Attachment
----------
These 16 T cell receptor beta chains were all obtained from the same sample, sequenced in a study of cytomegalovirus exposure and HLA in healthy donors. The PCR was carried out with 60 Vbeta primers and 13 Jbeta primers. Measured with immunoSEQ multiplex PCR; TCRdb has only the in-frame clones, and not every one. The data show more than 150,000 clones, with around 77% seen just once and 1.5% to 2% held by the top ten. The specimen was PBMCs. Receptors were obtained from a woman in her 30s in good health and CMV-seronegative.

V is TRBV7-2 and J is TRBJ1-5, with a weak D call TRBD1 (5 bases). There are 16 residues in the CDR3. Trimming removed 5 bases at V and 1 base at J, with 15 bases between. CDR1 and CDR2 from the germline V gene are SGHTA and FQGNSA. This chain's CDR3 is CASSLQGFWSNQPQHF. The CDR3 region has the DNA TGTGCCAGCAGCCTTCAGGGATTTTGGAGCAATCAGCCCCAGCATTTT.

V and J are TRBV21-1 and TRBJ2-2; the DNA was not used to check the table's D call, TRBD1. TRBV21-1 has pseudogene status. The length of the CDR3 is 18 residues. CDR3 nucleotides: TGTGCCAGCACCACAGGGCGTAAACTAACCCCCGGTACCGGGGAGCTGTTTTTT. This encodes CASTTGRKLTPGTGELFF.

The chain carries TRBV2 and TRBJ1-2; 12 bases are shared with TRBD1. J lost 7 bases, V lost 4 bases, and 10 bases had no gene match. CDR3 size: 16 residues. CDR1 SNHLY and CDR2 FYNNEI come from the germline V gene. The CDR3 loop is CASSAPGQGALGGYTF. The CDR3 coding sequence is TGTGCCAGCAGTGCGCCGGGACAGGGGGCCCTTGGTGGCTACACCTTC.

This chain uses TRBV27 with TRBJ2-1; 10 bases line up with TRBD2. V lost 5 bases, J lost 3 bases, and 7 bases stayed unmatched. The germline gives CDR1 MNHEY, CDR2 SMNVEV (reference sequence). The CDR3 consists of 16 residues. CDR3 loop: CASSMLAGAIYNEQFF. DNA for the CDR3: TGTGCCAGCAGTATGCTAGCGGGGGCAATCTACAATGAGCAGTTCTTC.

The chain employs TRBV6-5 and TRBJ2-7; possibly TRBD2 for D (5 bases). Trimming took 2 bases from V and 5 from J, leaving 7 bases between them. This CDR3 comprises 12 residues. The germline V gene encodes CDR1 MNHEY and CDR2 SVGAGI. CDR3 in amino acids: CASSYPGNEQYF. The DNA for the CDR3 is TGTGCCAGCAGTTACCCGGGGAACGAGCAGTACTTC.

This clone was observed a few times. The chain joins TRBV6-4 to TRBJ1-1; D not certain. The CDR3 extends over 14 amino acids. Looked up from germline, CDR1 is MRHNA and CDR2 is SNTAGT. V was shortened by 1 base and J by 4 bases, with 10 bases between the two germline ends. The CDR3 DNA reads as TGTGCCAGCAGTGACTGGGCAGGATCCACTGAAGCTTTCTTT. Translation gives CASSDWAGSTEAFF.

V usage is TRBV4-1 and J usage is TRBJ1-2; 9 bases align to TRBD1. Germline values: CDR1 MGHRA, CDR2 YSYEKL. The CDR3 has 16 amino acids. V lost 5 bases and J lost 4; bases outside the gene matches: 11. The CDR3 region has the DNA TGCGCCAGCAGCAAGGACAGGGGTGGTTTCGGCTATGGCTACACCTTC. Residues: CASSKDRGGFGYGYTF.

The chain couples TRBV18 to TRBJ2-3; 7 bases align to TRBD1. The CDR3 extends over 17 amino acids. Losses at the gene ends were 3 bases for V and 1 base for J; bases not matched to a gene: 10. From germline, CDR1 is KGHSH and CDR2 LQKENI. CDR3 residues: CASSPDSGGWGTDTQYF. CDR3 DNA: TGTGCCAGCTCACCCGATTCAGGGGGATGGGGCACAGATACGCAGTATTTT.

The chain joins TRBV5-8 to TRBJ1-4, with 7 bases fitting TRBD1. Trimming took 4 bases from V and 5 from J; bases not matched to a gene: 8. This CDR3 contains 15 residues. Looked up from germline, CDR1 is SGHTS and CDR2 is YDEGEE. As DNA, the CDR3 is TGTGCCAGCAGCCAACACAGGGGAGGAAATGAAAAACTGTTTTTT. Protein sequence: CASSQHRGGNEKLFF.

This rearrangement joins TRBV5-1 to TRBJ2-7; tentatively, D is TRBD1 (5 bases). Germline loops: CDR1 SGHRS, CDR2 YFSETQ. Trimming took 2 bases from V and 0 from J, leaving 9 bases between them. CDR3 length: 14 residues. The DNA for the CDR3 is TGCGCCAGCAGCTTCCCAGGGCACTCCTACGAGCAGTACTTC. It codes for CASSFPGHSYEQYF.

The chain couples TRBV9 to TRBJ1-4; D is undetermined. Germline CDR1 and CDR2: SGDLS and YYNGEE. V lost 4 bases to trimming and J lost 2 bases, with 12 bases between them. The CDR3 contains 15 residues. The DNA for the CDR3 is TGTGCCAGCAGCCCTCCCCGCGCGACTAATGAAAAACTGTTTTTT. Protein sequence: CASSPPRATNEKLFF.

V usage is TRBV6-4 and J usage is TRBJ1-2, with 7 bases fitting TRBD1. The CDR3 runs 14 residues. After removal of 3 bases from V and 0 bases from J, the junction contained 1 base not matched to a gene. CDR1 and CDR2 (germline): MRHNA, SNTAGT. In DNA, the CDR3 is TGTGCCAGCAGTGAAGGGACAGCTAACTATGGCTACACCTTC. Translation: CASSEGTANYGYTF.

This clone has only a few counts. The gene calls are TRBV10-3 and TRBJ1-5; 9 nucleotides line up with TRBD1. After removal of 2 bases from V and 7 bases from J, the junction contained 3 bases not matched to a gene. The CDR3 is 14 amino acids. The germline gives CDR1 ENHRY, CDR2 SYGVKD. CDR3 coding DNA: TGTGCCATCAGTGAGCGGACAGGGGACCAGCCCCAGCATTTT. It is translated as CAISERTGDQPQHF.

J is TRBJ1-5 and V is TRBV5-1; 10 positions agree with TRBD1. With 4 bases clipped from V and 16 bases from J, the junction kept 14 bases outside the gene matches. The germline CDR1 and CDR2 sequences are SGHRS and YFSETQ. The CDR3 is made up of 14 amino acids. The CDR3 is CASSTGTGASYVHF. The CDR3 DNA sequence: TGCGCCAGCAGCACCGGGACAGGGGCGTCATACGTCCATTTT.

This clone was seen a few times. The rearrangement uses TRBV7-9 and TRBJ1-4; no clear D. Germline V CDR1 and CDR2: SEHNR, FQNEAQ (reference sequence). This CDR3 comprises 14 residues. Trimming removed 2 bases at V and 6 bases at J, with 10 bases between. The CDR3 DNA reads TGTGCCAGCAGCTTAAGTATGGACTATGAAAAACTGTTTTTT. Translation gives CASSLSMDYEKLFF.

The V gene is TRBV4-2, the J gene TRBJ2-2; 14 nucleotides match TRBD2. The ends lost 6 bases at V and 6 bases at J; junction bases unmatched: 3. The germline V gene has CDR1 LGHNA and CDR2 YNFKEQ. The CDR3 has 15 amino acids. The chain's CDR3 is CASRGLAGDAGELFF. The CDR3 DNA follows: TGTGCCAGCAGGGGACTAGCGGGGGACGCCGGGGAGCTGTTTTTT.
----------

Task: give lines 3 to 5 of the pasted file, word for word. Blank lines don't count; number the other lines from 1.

V and J are TRBV21-1 and TRBJ2-2; the DNA was not used to check the table's D call, TRBD1. TRBV21-1 has pseudogene status. The length of the CDR3 is 18 residues. CDR3 nucleotides: TGTGCCAGCACCACAGGGCGTAAACTAACCCCCGGTACCGGGGAGCTGTTTTTT. This encodes CASTTGRKLTPGTGELFF.

The chain carries TRBV2 and TRBJ1-2; 12 bases are shared with TRBD1. J lost 7 bases, V lost 4 bases, and 10 bases had no gene match. CDR3 size: 16 residues. CDR1 SNHLY and CDR2 FYNNEI come from the germline V gene. The CDR3 loop is CASSAPGQGALGGYTF. The CDR3 coding sequence is TGTGCCAGCAGTGCGCCGGGACAGGGGGCCCTTGGTGGCTACACCTTC.

This chain uses TRBV27 with TRBJ2-1; 10 bases line up with TRBD2. V lost 5 bases, J lost 3 bases, and 7 bases stayed unmatched. The germline gives CDR1 MNHEY, CDR2 SMNVEV (reference sequence). The CDR3 consists of 16 residues. CDR3 loop: CASSMLAGAIYNEQFF. DNA for the CDR3: TGTGCCAGCAGTATGCTAGCGGGGGCAATCTACAATGAGCAGTTCTTC.